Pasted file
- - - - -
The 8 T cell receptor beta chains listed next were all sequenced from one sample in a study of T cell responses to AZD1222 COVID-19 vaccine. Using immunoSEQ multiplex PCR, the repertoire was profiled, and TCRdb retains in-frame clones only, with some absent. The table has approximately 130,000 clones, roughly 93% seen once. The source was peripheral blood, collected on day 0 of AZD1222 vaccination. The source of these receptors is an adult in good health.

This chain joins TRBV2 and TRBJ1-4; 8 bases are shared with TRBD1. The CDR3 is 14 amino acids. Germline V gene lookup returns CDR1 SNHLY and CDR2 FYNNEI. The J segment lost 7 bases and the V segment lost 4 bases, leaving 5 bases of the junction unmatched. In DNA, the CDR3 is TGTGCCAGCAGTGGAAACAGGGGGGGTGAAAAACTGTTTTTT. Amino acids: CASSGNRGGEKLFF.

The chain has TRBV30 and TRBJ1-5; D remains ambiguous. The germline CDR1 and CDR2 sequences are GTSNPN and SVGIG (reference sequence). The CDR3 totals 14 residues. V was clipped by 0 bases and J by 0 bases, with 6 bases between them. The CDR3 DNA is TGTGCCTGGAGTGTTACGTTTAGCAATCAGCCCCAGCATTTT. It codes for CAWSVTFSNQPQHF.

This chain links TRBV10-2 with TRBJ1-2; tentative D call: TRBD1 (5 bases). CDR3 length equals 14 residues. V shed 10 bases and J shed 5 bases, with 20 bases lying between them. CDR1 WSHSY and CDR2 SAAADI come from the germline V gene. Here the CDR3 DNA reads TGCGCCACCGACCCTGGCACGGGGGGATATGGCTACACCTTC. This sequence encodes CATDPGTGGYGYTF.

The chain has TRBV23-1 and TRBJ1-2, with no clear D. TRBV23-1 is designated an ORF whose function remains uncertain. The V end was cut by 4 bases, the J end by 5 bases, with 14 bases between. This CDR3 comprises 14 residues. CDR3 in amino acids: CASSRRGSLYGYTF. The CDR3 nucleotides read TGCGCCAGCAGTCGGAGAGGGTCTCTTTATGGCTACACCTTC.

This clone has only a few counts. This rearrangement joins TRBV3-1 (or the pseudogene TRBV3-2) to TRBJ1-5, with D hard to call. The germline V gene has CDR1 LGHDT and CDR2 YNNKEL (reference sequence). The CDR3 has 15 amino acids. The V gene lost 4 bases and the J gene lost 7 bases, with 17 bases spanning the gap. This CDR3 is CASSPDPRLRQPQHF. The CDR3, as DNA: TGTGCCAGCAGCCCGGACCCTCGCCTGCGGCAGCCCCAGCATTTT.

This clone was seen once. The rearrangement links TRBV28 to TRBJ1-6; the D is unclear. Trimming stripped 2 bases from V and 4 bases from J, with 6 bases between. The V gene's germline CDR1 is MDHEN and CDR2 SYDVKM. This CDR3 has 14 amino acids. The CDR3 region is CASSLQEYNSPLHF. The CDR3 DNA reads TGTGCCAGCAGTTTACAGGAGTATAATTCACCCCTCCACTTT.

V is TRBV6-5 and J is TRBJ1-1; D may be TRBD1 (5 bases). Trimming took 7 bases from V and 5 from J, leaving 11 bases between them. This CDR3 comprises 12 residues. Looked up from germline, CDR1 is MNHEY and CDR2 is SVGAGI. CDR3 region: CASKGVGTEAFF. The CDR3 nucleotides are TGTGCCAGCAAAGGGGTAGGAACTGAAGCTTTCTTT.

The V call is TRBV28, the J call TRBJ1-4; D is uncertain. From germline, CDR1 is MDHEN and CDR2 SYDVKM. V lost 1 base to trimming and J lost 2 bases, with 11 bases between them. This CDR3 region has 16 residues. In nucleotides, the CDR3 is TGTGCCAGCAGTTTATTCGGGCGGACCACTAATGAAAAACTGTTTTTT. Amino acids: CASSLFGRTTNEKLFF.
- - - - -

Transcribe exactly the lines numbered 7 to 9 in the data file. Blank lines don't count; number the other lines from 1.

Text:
This clone was seen once. The rearrangement links TRBV28 to TRBJ1-6; the D is unclear. Trimming stripped 2 bases from V and 4 bases from J, with 6 bases between. The V gene's germline CDR1 is MDHEN and CDR2 SYDVKM. This CDR3 has 14 amino acids. The CDR3 region is CASSLQEYNSPLHF. The CDR3 DNA reads TGTGCCAGCAGTTTACAGGAGTATAATTCACCCCTCCACTTT.

V is TRBV6-5 and J is TRBJ1-1; D may be TRBD1 (5 bases). Trimming took 7 bases from V and 5 from J, leaving 11 bases between them. This CDR3 comprises 12 residues. Looked up from germline, CDR1 is MNHEY and CDR2 is SVGAGI. CDR3 region: CASKGVGTEAFF. The CDR3 nucleotides are TGTGCCAGCAAAGGGGTAGGAACTGAAGCTTTCTTT.

The V call is TRBV28, the J call TRBJ1-4; D is uncertain. From germline, CDR1 is MDHEN and CDR2 SYDVKM. V lost 1 base to trimming and J lost 2 bases, with 11 bases between them. This CDR3 region has 16 residues. In nucleotides, the CDR3 is TGTGCCAGCAGTTTATTCGGGCGGACCACTAATGAAAAACTGTTTTTT. Amino acids: CASSLFGRTTNEKLFF.